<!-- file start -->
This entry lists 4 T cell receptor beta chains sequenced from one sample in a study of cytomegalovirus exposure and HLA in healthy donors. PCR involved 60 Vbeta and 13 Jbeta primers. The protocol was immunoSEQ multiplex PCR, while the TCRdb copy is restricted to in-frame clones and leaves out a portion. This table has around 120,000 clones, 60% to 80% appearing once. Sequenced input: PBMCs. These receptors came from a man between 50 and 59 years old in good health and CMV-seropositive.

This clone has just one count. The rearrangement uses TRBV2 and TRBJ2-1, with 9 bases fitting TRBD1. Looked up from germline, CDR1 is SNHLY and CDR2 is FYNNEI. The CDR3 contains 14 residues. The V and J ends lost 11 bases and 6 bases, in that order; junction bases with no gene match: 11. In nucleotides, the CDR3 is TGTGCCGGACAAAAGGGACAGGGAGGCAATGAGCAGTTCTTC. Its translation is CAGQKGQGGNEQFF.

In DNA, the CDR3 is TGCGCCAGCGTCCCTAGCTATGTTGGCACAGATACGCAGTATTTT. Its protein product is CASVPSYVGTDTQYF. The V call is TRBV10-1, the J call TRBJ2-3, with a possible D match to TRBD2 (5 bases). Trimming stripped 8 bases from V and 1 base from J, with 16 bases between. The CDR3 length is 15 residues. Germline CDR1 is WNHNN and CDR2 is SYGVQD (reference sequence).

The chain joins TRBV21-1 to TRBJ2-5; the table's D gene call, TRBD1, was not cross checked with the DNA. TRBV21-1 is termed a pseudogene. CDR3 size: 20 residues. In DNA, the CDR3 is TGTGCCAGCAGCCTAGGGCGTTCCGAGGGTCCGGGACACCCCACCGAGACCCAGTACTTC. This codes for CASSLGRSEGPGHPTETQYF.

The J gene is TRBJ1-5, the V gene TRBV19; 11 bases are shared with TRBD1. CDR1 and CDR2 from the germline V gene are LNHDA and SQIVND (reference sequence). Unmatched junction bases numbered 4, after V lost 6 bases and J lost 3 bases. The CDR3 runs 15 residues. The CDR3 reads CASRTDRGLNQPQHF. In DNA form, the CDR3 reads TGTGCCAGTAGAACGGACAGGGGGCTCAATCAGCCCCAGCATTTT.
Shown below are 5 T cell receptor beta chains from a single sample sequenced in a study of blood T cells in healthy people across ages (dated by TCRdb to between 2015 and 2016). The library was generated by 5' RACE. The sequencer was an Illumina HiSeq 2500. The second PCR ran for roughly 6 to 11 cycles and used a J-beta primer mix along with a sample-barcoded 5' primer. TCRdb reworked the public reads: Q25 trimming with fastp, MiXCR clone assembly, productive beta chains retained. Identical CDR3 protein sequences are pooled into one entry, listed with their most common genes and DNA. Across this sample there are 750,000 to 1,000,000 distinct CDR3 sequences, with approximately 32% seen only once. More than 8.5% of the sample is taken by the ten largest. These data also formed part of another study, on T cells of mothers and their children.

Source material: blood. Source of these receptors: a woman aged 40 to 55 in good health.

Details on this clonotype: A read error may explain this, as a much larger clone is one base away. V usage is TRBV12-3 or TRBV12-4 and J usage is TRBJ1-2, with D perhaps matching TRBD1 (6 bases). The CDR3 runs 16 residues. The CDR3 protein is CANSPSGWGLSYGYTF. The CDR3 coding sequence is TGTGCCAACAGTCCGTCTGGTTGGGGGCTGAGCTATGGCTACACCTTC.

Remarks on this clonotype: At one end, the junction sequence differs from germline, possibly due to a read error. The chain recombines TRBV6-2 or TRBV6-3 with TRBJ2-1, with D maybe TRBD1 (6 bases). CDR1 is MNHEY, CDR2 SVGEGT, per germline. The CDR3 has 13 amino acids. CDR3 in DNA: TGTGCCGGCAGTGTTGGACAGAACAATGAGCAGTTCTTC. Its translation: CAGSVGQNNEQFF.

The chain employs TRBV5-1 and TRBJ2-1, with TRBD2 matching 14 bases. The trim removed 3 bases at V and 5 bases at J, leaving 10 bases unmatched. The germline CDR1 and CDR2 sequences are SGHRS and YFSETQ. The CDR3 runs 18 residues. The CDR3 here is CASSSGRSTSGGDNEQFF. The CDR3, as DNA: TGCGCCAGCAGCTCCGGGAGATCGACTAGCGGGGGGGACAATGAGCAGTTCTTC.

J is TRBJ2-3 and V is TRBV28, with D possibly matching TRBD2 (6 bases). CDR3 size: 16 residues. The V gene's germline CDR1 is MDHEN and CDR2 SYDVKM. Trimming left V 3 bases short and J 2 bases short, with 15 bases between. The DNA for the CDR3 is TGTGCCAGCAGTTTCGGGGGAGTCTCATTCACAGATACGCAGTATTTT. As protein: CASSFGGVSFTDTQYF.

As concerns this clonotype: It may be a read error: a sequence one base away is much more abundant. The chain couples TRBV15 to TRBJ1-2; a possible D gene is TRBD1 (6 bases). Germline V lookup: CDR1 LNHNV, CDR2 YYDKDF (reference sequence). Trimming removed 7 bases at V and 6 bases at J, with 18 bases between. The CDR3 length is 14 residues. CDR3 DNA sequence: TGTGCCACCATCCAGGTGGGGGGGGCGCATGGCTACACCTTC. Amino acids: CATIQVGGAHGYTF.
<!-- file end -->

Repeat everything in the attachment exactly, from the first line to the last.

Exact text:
This entry lists 4 T cell receptor beta chains sequenced from one sample in a study of cytomegalovirus exposure and HLA in healthy donors. PCR involved 60 Vbeta and 13 Jbeta primers. The protocol was immunoSEQ multiplex PCR, while the TCRdb copy is restricted to in-frame clones and leaves out a portion. This table has around 120,000 clones, 60% to 80% appearing once. Sequenced input: PBMCs. These receptors came from a man between 50 and 59 years old in good health and CMV-seropositive.

This clone has just one count. The rearrangement uses TRBV2 and TRBJ2-1, with 9 bases fitting TRBD1. Looked up from germline, CDR1 is SNHLY and CDR2 is FYNNEI. The CDR3 contains 14 residues. The V and J ends lost 11 bases and 6 bases, in that order; junction bases with no gene match: 11. In nucleotides, the CDR3 is TGTGCCGGACAAAAGGGACAGGGAGGCAATGAGCAGTTCTTC. Its translation is CAGQKGQGGNEQFF.

In DNA, the CDR3 is TGCGCCAGCGTCCCTAGCTATGTTGGCACAGATACGCAGTATTTT. Its protein product is CASVPSYVGTDTQYF. The V call is TRBV10-1, the J call TRBJ2-3, with a possible D match to TRBD2 (5 bases). Trimming stripped 8 bases from V and 1 base from J, with 16 bases between. The CDR3 length is 15 residues. Germline CDR1 is WNHNN and CDR2 is SYGVQD (reference sequence).

The chain joins TRBV21-1 to TRBJ2-5; the table's D gene call, TRBD1, was not cross checked with the DNA. TRBV21-1 is termed a pseudogene. CDR3 size: 20 residues. In DNA, the CDR3 is TGTGCCAGCAGCCTAGGGCGTTCCGAGGGTCCGGGACACCCCACCGAGACCCAGTACTTC. This codes for CASSLGRSEGPGHPTETQYF.

The J gene is TRBJ1-5, the V gene TRBV19; 11 bases are shared with TRBD1. CDR1 and CDR2 from the germline V gene are LNHDA and SQIVND (reference sequence). Unmatched junction bases numbered 4, after V lost 6 bases and J lost 3 bases. The CDR3 runs 15 residues. The CDR3 reads CASRTDRGLNQPQHF. In DNA form, the CDR3 reads TGTGCCAGTAGAACGGACAGGGGGCTCAATCAGCCCCAGCATTTT.
Shown below are 5 T cell receptor beta chains from a single sample sequenced in a study of blood T cells in healthy people across ages (dated by TCRdb to between 2015 and 2016). The library was generated by 5' RACE. The sequencer was an Illumina HiSeq 2500. The second PCR ran for roughly 6 to 11 cycles and used a J-beta primer mix along with a sample-barcoded 5' primer. TCRdb reworked the public reads: Q25 trimming with fastp, MiXCR clone assembly, productive beta chains retained. Identical CDR3 protein sequences are pooled into one entry, listed with their most common genes and DNA. Across this sample there are 750,000 to 1,000,000 distinct CDR3 sequences, with approximately 32% seen only once. More than 8.5% of the sample is taken by the ten largest. These data also formed part of another study, on T cells of mothers and their children.

Source material: blood. Source of these receptors: a woman aged 40 to 55 in good health.

Details on this clonotype: A read error may explain this, as a much larger clone is one base away. V usage is TRBV12-3 or TRBV12-4 and J usage is TRBJ1-2, with D perhaps matching TRBD1 (6 bases). The CDR3 runs 16 residues. The CDR3 protein is CANSPSGWGLSYGYTF. The CDR3 coding sequence is TGTGCCAACAGTCCGTCTGGTTGGGGGCTGAGCTATGGCTACACCTTC.

Remarks on this clonotype: At one end, the junction sequence differs from germline, possibly due to a read error. The chain recombines TRBV6-2 or TRBV6-3 with TRBJ2-1, with D maybe TRBD1 (6 bases). CDR1 is MNHEY, CDR2 SVGEGT, per germline. The CDR3 has 13 amino acids. CDR3 in DNA: TGTGCCGGCAGTGTTGGACAGAACAATGAGCAGTTCTTC. Its translation: CAGSVGQNNEQFF.

The chain employs TRBV5-1 and TRBJ2-1, with TRBD2 matching 14 bases. The trim removed 3 bases at V and 5 bases at J, leaving 10 bases unmatched. The germline CDR1 and CDR2 sequences are SGHRS and YFSETQ. The CDR3 runs 18 residues. The CDR3 here is CASSSGRSTSGGDNEQFF. The CDR3, as DNA: TGCGCCAGCAGCTCCGGGAGATCGACTAGCGGGGGGGACAATGAGCAGTTCTTC.

J is TRBJ2-3 and V is TRBV28, with D possibly matching TRBD2 (6 bases). CDR3 size: 16 residues. The V gene's germline CDR1 is MDHEN and CDR2 SYDVKM. Trimming left V 3 bases short and J 2 bases short, with 15 bases between. The DNA for the CDR3 is TGTGCCAGCAGTTTCGGGGGAGTCTCATTCACAGATACGCAGTATTTT. As protein: CASSFGGVSFTDTQYF.

As concerns this clonotype: It may be a read error: a sequence one base away is much more abundant. The chain couples TRBV15 to TRBJ1-2; a possible D gene is TRBD1 (6 bases). Germline V lookup: CDR1 LNHNV, CDR2 YYDKDF (reference sequence). Trimming removed 7 bases at V and 6 bases at J, with 18 bases between. The CDR3 length is 14 residues. CDR3 DNA sequence: TGTGCCACCATCCAGGTGGGGGGGGCGCATGGCTACACCTTC. Amino acids: CATIQVGGAHGYTF.